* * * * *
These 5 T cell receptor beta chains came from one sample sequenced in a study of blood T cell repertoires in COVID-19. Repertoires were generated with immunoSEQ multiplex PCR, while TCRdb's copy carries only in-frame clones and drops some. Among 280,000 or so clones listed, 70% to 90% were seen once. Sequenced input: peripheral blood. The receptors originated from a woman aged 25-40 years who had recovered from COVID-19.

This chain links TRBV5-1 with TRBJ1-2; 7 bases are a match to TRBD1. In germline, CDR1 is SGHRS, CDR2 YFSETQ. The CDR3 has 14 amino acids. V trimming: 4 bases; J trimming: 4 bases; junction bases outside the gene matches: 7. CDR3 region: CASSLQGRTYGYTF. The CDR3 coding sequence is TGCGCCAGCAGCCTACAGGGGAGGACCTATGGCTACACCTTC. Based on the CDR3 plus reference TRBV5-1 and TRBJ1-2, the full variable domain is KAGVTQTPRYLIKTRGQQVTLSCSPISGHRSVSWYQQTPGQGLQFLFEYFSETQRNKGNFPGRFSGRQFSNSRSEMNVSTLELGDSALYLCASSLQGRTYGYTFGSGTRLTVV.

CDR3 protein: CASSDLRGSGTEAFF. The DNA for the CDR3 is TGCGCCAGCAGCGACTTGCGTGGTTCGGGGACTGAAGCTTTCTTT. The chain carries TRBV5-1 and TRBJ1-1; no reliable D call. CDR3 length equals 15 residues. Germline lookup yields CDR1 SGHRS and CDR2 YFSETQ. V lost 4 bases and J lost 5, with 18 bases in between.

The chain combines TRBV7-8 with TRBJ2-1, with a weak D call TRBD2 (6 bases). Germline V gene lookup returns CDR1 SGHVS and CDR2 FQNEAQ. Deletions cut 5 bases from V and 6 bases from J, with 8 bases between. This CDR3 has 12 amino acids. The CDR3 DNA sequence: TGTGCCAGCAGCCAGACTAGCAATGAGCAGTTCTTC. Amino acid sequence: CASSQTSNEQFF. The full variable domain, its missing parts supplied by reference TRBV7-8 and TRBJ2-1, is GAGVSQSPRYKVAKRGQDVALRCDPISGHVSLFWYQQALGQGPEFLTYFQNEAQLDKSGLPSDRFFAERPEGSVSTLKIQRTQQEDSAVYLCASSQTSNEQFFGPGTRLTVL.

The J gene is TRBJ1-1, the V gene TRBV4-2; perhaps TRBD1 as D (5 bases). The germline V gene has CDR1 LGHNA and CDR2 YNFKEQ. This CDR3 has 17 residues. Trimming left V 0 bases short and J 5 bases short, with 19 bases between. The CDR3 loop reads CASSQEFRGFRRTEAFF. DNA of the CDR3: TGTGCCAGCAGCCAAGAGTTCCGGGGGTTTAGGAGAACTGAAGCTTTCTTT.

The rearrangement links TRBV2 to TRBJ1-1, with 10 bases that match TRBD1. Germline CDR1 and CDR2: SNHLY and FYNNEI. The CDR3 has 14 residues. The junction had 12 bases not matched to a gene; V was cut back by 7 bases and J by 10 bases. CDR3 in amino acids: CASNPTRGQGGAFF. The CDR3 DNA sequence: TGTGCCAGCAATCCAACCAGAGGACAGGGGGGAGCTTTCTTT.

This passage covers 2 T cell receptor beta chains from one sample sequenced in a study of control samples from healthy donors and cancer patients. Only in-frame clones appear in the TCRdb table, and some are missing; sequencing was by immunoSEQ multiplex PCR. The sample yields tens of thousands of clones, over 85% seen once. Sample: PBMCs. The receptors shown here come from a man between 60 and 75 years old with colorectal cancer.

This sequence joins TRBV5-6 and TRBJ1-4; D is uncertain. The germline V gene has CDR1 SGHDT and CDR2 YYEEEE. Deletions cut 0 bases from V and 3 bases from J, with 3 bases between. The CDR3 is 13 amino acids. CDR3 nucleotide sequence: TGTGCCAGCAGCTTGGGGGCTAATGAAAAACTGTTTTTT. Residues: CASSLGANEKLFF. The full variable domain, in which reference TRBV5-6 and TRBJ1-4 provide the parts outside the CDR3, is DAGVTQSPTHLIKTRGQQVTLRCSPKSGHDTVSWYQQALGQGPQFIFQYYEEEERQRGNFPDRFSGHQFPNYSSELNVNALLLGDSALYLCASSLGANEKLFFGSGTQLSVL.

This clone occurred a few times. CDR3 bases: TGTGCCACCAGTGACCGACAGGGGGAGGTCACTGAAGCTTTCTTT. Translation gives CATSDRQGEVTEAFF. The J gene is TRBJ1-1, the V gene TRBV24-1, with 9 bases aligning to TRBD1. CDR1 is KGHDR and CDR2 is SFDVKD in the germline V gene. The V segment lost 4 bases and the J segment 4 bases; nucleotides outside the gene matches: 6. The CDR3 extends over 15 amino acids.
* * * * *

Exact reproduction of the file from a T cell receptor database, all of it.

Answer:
These 5 T cell receptor beta chains came from one sample sequenced in a study of blood T cell repertoires in COVID-19. Repertoires were generated with immunoSEQ multiplex PCR, while TCRdb's copy carries only in-frame clones and drops some. Among 280,000 or so clones listed, 70% to 90% were seen once. Sequenced input: peripheral blood. The receptors originated from a woman aged 25-40 years who had recovered from COVID-19.

This chain links TRBV5-1 with TRBJ1-2; 7 bases are a match to TRBD1. In germline, CDR1 is SGHRS, CDR2 YFSETQ. The CDR3 has 14 amino acids. V trimming: 4 bases; J trimming: 4 bases; junction bases outside the gene matches: 7. CDR3 region: CASSLQGRTYGYTF. The CDR3 coding sequence is TGCGCCAGCAGCCTACAGGGGAGGACCTATGGCTACACCTTC. Based on the CDR3 plus reference TRBV5-1 and TRBJ1-2, the full variable domain is KAGVTQTPRYLIKTRGQQVTLSCSPISGHRSVSWYQQTPGQGLQFLFEYFSETQRNKGNFPGRFSGRQFSNSRSEMNVSTLELGDSALYLCASSLQGRTYGYTFGSGTRLTVV.

CDR3 protein: CASSDLRGSGTEAFF. The DNA for the CDR3 is TGCGCCAGCAGCGACTTGCGTGGTTCGGGGACTGAAGCTTTCTTT. The chain carries TRBV5-1 and TRBJ1-1; no reliable D call. CDR3 length equals 15 residues. Germline lookup yields CDR1 SGHRS and CDR2 YFSETQ. V lost 4 bases and J lost 5, with 18 bases in between.

The chain combines TRBV7-8 with TRBJ2-1, with a weak D call TRBD2 (6 bases). Germline V gene lookup returns CDR1 SGHVS and CDR2 FQNEAQ. Deletions cut 5 bases from V and 6 bases from J, with 8 bases between. This CDR3 has 12 amino acids. The CDR3 DNA sequence: TGTGCCAGCAGCCAGACTAGCAATGAGCAGTTCTTC. Amino acid sequence: CASSQTSNEQFF. The full variable domain, its missing parts supplied by reference TRBV7-8 and TRBJ2-1, is GAGVSQSPRYKVAKRGQDVALRCDPISGHVSLFWYQQALGQGPEFLTYFQNEAQLDKSGLPSDRFFAERPEGSVSTLKIQRTQQEDSAVYLCASSQTSNEQFFGPGTRLTVL.

The J gene is TRBJ1-1, the V gene TRBV4-2; perhaps TRBD1 as D (5 bases). The germline V gene has CDR1 LGHNA and CDR2 YNFKEQ. This CDR3 has 17 residues. Trimming left V 0 bases short and J 5 bases short, with 19 bases between. The CDR3 loop reads CASSQEFRGFRRTEAFF. DNA of the CDR3: TGTGCCAGCAGCCAAGAGTTCCGGGGGTTTAGGAGAACTGAAGCTTTCTTT.

The rearrangement links TRBV2 to TRBJ1-1, with 10 bases that match TRBD1. Germline CDR1 and CDR2: SNHLY and FYNNEI. The CDR3 has 14 residues. The junction had 12 bases not matched to a gene; V was cut back by 7 bases and J by 10 bases. CDR3 in amino acids: CASNPTRGQGGAFF. The CDR3 DNA sequence: TGTGCCAGCAATCCAACCAGAGGACAGGGGGGAGCTTTCTTT.

This passage covers 2 T cell receptor beta chains from one sample sequenced in a study of control samples from healthy donors and cancer patients. Only in-frame clones appear in the TCRdb table, and some are missing; sequencing was by immunoSEQ multiplex PCR. The sample yields tens of thousands of clones, over 85% seen once. Sample: PBMCs. The receptors shown here come from a man between 60 and 75 years old with colorectal cancer.

This sequence joins TRBV5-6 and TRBJ1-4; D is uncertain. The germline V gene has CDR1 SGHDT and CDR2 YYEEEE. Deletions cut 0 bases from V and 3 bases from J, with 3 bases between. The CDR3 is 13 amino acids. CDR3 nucleotide sequence: TGTGCCAGCAGCTTGGGGGCTAATGAAAAACTGTTTTTT. Residues: CASSLGANEKLFF. The full variable domain, in which reference TRBV5-6 and TRBJ1-4 provide the parts outside the CDR3, is DAGVTQSPTHLIKTRGQQVTLRCSPKSGHDTVSWYQQALGQGPQFIFQYYEEEERQRGNFPDRFSGHQFPNYSSELNVNALLLGDSALYLCASSLGANEKLFFGSGTQLSVL.

This clone occurred a few times. CDR3 bases: TGTGCCACCAGTGACCGACAGGGGGAGGTCACTGAAGCTTTCTTT. Translation gives CATSDRQGEVTEAFF. The J gene is TRBJ1-1, the V gene TRBV24-1, with 9 bases aligning to TRBD1. CDR1 is KGHDR and CDR2 is SFDVKD in the germline V gene. The V segment lost 4 bases and the J segment 4 bases; nucleotides outside the gene matches: 6. The CDR3 extends over 15 amino acids.